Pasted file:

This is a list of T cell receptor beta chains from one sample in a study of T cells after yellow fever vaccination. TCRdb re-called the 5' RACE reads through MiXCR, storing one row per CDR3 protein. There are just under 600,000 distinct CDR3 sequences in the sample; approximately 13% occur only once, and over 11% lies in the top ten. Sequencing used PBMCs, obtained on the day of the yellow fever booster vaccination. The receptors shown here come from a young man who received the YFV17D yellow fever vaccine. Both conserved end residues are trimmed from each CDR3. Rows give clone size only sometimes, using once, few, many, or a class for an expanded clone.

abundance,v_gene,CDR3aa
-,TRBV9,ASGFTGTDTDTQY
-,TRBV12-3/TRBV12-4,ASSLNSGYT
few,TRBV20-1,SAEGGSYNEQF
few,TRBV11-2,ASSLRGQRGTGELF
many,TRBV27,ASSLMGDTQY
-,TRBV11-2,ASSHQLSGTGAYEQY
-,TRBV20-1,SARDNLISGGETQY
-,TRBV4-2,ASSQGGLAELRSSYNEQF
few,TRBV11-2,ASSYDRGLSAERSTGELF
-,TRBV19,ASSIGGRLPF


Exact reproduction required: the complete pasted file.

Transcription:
This is a list of T cell receptor beta chains from one sample in a study of T cells after yellow fever vaccination. TCRdb re-called the 5' RACE reads through MiXCR, storing one row per CDR3 protein. There are just under 600,000 distinct CDR3 sequences in the sample; approximately 13% occur only once, and over 11% lies in the top ten. Sequencing used PBMCs, obtained on the day of the yellow fever booster vaccination. The receptors shown here come from a young man who received the YFV17D yellow fever vaccine. Both conserved end residues are trimmed from each CDR3. Rows give clone size only sometimes, using once, few, many, or a class for an expanded clone.

abundance,v_gene,CDR3aa
-,TRBV9,ASGFTGTDTDTQY
-,TRBV12-3/TRBV12-4,ASSLNSGYT
few,TRBV20-1,SAEGGSYNEQF
few,TRBV11-2,ASSLRGQRGTGELF
many,TRBV27,ASSLMGDTQY
-,TRBV11-2,ASSHQLSGTGAYEQY
-,TRBV20-1,SARDNLISGGETQY
-,TRBV4-2,ASSQGGLAELRSSYNEQF
few,TRBV11-2,ASSYDRGLSAERSTGELF
-,TRBV19,ASSIGGRLPF